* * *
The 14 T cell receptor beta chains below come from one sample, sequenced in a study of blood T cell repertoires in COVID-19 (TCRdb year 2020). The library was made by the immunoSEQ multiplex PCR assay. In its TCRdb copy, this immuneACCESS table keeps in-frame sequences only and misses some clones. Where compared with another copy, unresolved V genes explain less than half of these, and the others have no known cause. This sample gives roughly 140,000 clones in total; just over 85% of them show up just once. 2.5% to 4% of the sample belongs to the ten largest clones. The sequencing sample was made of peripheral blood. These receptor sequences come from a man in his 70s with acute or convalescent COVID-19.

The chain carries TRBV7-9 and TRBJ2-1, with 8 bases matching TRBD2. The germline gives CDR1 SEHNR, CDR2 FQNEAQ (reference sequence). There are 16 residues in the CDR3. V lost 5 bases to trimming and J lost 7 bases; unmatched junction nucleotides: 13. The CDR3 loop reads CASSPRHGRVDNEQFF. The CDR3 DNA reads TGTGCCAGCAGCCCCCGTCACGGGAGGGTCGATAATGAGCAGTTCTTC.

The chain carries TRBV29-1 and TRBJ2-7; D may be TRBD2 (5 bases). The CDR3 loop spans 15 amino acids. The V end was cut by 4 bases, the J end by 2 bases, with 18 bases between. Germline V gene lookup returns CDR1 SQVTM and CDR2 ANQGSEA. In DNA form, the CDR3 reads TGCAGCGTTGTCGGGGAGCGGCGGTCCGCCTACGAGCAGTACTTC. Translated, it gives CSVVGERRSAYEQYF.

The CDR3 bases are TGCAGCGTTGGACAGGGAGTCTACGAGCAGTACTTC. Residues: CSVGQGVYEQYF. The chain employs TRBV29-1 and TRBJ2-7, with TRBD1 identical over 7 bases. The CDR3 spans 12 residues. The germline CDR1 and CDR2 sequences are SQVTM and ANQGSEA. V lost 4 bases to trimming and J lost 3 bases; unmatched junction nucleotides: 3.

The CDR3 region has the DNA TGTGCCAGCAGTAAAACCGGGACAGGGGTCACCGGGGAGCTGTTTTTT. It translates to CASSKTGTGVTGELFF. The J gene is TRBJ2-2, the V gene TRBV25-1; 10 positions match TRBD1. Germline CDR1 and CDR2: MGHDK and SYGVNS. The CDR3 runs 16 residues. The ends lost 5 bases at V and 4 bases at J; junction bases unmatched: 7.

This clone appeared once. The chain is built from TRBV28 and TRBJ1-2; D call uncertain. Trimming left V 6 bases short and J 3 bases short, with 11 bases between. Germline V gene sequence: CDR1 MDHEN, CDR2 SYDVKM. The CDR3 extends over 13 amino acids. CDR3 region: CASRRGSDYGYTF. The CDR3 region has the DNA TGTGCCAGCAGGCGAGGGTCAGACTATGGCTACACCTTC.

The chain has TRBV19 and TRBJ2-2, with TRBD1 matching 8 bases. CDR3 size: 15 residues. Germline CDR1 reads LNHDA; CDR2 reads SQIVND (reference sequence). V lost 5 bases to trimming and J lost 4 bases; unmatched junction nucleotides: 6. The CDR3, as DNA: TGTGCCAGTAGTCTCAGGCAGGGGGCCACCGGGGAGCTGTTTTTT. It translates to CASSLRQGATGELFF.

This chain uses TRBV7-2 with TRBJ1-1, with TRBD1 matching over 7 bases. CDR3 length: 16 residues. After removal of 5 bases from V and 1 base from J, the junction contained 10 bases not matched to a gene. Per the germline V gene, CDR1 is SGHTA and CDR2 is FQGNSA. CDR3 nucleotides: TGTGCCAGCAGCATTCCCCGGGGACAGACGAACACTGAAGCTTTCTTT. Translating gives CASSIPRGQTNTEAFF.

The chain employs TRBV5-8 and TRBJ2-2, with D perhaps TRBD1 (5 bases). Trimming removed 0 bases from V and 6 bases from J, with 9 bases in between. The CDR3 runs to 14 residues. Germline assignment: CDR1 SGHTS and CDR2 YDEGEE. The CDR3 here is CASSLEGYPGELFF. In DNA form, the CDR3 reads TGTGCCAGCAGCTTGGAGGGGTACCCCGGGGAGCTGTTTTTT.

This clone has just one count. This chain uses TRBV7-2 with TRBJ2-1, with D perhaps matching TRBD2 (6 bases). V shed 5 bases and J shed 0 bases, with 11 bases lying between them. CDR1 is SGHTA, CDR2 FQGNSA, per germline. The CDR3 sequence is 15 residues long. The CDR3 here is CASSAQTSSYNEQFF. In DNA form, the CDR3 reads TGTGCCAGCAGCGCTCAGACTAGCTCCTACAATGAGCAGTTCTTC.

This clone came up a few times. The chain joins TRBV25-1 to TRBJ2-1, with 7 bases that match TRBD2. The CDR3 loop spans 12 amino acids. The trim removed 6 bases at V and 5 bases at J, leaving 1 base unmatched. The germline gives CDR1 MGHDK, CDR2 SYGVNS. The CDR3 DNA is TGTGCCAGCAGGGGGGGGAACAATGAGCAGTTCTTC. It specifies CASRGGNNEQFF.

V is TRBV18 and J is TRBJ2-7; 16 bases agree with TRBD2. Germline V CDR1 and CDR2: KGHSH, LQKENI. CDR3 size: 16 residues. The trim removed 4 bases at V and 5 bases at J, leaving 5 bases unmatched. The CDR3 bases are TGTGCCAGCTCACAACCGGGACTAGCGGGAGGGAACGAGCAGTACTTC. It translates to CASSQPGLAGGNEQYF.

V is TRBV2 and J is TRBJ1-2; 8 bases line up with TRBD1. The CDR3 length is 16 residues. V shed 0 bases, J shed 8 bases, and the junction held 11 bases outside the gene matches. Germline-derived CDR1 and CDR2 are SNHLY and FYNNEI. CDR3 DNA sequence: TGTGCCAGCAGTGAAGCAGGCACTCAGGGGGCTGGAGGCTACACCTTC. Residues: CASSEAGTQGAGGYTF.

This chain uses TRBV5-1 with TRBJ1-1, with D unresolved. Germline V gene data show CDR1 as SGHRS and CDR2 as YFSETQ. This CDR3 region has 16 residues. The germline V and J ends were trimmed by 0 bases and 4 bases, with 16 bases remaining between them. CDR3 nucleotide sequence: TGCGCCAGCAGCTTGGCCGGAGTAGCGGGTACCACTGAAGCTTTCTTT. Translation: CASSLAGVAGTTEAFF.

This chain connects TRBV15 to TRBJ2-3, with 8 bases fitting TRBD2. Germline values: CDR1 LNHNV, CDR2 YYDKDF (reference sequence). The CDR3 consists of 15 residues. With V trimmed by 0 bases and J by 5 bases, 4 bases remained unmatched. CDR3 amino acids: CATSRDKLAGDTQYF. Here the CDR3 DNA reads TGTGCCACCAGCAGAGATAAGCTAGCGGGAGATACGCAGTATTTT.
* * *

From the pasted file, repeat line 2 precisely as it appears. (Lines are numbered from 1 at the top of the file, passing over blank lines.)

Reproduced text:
The chain carries TRBV7-9 and TRBJ2-1, with 8 bases matching TRBD2. The germline gives CDR1 SEHNR, CDR2 FQNEAQ (reference sequence). There are 16 residues in the CDR3. V lost 5 bases to trimming and J lost 7 bases; unmatched junction nucleotides: 13. The CDR3 loop reads CASSPRHGRVDNEQFF. The CDR3 DNA reads TGTGCCAGCAGCCCCCGTCACGGGAGGGTCGATAATGAGCAGTTCTTC.